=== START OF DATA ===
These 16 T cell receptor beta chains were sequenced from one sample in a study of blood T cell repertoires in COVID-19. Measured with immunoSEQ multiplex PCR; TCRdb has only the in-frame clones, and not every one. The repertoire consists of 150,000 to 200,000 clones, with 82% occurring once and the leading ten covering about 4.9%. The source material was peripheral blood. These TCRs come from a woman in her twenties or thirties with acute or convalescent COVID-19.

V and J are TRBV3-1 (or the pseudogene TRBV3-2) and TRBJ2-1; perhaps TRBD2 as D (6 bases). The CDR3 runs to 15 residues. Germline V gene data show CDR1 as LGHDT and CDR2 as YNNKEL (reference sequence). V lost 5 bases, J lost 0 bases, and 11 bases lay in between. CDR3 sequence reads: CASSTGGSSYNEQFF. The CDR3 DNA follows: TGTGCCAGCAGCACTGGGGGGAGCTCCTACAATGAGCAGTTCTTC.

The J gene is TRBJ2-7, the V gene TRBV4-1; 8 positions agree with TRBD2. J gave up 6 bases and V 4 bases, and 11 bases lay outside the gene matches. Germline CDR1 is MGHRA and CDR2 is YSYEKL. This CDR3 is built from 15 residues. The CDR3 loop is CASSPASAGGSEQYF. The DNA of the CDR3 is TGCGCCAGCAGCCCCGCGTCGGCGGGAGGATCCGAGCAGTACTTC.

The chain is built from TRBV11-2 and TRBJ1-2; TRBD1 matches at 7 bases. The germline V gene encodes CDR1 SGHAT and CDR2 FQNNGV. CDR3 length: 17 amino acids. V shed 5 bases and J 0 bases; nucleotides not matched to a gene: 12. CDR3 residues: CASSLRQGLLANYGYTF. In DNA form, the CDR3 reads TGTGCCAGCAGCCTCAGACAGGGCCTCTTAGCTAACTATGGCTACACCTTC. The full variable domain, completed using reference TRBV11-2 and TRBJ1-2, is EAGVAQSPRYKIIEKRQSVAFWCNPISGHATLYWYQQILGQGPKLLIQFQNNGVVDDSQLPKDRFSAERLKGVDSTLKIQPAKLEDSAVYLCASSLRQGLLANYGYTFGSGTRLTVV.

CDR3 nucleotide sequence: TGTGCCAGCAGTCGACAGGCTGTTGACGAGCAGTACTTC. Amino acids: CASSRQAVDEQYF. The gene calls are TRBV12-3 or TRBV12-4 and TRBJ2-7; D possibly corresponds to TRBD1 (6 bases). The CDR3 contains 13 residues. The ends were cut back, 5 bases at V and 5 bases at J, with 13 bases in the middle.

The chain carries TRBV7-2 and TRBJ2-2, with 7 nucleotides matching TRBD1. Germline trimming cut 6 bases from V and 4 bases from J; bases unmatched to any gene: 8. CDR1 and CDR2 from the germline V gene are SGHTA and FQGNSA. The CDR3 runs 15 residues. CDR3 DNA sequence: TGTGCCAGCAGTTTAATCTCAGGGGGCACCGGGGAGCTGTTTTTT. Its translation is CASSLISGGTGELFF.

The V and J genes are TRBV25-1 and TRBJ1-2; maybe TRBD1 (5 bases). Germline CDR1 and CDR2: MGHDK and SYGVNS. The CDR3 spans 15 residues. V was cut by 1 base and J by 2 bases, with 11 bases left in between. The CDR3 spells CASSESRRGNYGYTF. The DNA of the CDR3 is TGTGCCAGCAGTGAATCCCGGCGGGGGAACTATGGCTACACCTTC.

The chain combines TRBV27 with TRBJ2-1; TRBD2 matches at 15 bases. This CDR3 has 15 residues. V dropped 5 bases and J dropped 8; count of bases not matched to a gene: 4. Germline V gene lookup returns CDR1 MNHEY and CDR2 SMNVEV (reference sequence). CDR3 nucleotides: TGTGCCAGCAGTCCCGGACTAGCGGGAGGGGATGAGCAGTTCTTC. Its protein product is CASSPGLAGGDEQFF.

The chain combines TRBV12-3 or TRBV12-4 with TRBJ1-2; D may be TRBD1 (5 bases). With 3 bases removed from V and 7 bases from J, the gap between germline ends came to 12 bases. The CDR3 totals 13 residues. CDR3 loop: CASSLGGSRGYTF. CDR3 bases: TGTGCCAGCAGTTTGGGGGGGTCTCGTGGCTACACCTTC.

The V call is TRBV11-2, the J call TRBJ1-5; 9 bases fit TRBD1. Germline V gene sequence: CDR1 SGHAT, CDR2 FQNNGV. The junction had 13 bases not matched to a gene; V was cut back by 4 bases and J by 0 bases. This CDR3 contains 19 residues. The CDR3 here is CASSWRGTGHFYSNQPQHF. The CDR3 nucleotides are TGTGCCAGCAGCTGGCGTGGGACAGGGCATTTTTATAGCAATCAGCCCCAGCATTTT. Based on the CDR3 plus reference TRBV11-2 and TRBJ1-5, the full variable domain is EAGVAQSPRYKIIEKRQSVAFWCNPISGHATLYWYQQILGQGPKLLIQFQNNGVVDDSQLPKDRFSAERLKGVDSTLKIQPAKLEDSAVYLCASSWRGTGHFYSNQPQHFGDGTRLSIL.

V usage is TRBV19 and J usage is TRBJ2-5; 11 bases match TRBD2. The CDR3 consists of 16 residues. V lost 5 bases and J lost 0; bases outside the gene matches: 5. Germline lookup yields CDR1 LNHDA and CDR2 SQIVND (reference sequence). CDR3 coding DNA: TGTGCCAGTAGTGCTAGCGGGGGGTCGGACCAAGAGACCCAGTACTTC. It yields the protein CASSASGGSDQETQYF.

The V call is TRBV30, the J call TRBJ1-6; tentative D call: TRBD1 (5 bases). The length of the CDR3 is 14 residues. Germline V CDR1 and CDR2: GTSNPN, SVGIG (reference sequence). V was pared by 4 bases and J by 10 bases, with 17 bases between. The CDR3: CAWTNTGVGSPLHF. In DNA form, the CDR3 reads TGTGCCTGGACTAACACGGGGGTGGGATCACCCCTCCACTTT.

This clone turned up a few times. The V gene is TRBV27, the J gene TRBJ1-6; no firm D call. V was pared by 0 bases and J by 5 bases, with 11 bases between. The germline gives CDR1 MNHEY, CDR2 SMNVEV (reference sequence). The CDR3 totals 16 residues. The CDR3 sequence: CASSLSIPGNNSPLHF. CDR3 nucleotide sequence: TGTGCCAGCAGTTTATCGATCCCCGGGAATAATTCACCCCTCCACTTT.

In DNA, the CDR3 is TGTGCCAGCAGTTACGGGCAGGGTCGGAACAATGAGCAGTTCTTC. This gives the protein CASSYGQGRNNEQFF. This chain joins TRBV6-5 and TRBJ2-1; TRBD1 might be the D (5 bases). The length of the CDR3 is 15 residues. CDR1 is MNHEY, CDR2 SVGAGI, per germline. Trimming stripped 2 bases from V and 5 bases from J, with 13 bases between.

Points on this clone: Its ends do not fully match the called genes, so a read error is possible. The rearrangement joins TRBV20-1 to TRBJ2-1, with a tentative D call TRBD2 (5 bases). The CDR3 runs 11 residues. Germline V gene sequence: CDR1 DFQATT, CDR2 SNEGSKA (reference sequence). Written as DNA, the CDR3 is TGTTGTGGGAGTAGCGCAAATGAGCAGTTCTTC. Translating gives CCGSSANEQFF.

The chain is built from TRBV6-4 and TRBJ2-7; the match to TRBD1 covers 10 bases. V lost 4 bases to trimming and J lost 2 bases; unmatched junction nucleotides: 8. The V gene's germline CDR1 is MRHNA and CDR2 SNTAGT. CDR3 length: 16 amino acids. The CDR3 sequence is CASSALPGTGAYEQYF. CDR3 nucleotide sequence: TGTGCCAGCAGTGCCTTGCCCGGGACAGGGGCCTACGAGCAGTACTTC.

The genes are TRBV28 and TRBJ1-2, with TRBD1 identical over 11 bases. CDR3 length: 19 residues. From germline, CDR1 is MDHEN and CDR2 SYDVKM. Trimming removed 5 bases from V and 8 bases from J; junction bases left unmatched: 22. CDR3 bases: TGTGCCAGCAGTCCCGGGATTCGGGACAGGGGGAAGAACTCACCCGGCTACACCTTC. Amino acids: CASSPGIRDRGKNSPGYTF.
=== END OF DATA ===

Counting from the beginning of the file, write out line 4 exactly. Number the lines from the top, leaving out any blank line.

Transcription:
The chain is built from TRBV11-2 and TRBJ1-2; TRBD1 matches at 7 bases. The germline V gene encodes CDR1 SGHAT and CDR2 FQNNGV. CDR3 length: 17 amino acids. V shed 5 bases and J 0 bases; nucleotides not matched to a gene: 12. CDR3 residues: CASSLRQGLLANYGYTF. In DNA form, the CDR3 reads TGTGCCAGCAGCCTCAGACAGGGCCTCTTAGCTAACTATGGCTACACCTTC. The full variable domain, completed using reference TRBV11-2 and TRBJ1-2, is EAGVAQSPRYKIIEKRQSVAFWCNPISGHATLYWYQQILGQGPKLLIQFQNNGVVDDSQLPKDRFSAERLKGVDSTLKIQPAKLEDSAVYLCASSLRQGLLANYGYTFGSGTRLTVV.